Maniphest currently has several field-level policies configurable in Applications → Maniphest. Specifically:
- Can Edit Task Status
- Can Assign Tasks
- Can Edit Task Policies
- Can Prioritize Tasks
- Can Edit Task Projects
These policies are deprecated. At HEAD, these policies are still in force, but they are not respected in the UI and setting them to anything other than "All Users" may result in policy errors. Installs are advised to:
- Use form customization to adjust workflows instead. See User Guide: Customizing Forms for instructions, examples, and descriptions of use cases.
- Set these policies to "All Users".
- Expect these policies to disappear completely in the future.
These policies are being removed because:
- they are not general (other fields do not have them; other applications do not have them), but object editing now is general;
- a general version of these policies would be nightmarishly complex to implement in a usable way; and
- all use cases we are aware of are about workflow tailoring, not actual access control, and form customization is a better (more general, more powerful) tool to achieve workflow goals.
Broadly, having field-level policy controls implies a huge level of additional product complexity to implement properly. For example, D14359 + D14683 add new "Change Status To: ..." and "Change Priority To: ..." actions for tasks in Herald. If we retain field-level policies for these fields, this creates product questions like:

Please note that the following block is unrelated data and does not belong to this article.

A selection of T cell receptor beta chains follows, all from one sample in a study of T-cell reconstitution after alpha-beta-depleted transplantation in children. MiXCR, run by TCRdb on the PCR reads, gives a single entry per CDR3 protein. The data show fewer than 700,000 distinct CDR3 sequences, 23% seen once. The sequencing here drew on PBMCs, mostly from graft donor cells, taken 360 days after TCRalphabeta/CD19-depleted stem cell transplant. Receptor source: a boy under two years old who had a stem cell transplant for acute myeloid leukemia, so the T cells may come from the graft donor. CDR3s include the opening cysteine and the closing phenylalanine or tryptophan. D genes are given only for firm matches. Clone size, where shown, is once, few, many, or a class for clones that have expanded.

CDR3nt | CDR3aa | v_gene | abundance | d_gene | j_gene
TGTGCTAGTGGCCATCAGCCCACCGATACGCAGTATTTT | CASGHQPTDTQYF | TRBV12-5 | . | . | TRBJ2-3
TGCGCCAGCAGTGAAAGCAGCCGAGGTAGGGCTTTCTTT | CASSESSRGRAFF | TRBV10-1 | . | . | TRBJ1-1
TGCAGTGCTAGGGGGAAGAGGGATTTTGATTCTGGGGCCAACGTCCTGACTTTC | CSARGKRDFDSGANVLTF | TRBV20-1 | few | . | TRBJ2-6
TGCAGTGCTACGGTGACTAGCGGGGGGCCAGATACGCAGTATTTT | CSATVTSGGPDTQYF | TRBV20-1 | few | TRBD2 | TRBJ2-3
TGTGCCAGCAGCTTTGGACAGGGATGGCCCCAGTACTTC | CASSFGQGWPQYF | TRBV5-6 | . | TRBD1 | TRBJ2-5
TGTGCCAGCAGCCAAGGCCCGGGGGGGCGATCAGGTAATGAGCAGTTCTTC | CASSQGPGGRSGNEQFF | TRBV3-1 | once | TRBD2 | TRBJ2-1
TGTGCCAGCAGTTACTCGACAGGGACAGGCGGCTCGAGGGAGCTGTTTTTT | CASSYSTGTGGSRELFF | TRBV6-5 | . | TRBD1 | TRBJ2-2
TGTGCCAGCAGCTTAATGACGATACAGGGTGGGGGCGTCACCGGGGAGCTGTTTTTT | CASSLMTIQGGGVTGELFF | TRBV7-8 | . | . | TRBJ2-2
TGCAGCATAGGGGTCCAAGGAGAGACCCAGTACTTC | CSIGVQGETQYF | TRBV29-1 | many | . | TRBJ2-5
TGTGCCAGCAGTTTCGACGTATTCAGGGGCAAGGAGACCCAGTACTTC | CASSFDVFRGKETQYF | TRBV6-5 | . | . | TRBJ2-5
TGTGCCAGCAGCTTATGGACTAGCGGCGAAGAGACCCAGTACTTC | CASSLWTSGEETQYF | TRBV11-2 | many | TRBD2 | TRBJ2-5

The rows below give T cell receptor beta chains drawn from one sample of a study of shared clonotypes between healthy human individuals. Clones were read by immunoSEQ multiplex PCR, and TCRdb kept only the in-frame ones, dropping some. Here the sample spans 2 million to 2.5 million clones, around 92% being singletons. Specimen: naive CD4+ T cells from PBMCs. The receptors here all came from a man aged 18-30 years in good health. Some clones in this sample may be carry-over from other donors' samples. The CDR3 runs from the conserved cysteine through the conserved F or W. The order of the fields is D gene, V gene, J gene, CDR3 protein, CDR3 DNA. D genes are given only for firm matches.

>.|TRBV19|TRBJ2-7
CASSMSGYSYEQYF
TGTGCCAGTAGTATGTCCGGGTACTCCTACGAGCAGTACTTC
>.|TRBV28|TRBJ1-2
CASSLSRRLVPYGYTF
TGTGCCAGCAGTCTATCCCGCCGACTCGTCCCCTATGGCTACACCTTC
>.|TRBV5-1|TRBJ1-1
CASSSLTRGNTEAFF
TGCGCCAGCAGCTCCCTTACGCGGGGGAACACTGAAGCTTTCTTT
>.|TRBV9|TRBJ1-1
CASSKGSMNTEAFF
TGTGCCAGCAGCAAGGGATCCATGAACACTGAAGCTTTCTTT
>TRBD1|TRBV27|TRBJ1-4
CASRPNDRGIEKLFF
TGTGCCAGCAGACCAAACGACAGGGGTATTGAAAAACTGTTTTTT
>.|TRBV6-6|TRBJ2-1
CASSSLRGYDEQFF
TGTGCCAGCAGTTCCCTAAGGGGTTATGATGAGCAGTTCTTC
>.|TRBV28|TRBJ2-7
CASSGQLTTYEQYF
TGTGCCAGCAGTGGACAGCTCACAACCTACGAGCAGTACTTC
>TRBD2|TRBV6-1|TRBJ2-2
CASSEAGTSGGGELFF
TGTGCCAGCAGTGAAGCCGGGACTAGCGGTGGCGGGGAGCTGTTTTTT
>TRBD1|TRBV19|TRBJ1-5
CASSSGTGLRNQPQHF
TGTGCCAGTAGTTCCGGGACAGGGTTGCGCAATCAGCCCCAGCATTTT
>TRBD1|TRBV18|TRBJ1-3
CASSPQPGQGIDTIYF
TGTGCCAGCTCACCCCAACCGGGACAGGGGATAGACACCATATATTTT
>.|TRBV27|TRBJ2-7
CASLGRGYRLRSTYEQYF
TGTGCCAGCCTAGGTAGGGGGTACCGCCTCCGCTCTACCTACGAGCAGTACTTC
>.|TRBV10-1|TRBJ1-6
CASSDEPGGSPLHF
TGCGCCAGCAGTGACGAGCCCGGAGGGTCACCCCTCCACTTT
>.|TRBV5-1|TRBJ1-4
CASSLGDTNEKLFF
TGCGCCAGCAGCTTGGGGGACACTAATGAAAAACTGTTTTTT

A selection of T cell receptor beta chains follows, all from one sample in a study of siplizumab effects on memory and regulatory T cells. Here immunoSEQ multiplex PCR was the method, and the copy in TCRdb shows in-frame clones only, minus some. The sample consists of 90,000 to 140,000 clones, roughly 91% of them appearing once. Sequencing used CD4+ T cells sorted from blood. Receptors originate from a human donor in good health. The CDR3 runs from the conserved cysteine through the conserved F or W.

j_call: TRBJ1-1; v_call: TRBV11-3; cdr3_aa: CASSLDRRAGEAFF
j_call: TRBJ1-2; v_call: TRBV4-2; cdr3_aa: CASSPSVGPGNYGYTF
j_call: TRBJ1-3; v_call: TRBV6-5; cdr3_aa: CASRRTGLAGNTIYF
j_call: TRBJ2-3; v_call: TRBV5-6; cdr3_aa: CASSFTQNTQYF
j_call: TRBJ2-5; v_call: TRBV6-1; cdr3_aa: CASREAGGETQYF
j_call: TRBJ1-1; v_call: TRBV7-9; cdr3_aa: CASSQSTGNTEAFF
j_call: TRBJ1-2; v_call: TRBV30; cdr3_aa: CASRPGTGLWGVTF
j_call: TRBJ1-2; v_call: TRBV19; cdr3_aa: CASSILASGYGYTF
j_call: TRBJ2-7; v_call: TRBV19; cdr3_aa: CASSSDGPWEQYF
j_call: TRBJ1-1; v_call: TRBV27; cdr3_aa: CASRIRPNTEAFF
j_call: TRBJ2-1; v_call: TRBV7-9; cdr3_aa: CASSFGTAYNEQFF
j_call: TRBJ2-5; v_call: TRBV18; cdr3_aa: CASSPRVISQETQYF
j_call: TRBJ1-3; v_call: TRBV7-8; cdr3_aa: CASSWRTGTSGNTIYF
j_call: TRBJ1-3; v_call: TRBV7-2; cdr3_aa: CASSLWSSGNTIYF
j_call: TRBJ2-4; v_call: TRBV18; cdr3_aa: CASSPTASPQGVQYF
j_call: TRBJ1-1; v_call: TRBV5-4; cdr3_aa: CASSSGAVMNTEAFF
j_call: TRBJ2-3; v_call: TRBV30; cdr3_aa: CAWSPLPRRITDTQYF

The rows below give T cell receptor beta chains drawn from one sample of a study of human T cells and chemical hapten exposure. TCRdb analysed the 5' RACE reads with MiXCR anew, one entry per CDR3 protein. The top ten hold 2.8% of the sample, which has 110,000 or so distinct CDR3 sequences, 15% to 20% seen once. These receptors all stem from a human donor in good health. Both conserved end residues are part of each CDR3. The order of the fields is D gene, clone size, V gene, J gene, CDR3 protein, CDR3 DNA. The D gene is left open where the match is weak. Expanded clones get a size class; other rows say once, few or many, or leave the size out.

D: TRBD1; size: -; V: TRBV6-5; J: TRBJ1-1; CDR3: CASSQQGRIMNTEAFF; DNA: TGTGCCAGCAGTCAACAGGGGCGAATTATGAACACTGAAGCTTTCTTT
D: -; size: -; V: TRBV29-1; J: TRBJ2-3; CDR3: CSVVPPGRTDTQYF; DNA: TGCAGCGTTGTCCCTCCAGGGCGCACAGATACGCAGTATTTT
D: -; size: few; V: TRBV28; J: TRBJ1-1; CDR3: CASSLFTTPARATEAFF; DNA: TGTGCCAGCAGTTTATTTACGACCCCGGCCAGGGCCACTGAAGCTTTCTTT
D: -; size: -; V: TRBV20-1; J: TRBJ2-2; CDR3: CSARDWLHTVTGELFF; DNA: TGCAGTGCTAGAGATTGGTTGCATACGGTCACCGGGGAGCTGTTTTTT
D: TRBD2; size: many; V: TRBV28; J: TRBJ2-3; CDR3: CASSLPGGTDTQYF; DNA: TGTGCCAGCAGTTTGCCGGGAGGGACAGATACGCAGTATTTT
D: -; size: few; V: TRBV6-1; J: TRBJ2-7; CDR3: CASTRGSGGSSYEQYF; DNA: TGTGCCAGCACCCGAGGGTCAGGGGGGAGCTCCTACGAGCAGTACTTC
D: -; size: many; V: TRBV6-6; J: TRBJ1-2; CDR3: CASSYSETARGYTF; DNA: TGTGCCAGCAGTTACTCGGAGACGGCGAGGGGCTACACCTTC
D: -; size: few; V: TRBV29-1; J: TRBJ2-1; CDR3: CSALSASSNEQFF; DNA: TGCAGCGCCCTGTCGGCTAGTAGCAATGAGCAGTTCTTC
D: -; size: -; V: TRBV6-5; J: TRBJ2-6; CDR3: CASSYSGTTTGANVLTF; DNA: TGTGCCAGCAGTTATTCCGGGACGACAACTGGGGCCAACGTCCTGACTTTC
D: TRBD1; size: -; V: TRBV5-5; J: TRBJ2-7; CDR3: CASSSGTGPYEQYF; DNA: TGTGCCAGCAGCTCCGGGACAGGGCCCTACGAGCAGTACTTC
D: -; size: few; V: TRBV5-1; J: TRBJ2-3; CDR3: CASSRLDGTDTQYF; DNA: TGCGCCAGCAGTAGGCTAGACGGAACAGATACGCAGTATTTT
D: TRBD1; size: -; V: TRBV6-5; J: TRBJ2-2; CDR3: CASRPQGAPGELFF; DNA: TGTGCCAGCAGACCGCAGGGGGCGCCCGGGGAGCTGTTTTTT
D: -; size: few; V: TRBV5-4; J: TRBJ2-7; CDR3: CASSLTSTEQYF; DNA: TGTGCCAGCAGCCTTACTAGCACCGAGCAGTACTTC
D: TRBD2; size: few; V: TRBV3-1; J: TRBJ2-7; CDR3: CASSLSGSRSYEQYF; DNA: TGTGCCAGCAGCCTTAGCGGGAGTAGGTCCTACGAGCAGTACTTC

- Can a user create Herald rules using these actions?
- Can a user edit a global rule another user created which uses one of these actions if they can't use the action?
- Can a user change the action value of the action in another user's global rule?
- If a user writes a rule with one of these actions and then loses permission to take the action, does the rule still work?
- If the answer to any of these is "no", how do we communicate it clearly in the UI?
Questions like this repeat all over the product: in Conduit, in email actions, in CLI workflows like arc todo, in Workboards (dragging tasks in a priority view), and in other interactions between applications (like Fixes D123 in commits), and even within Maniphest itself (resolving an unassigned tasks normally assigns it to you).
While all of these questions are probably tractable, all use cases we're aware of for these settings are exclusively focused on tailoring workflows for less experienced users and/or random users, particularly on open source installs. There is no need to resolve complex questions about Herald interactions in any of these use cases, because they are about simplifying workflows and preventing mistakes, not truly enforcing field-level policy controls.
If you have a strict policy concern which you currently resolve through use of these controls, please describe it below and we can try to help you work through it. My belief is that no such cases exist, and that all existing cases are better served by form customization, which is substantially more flexible.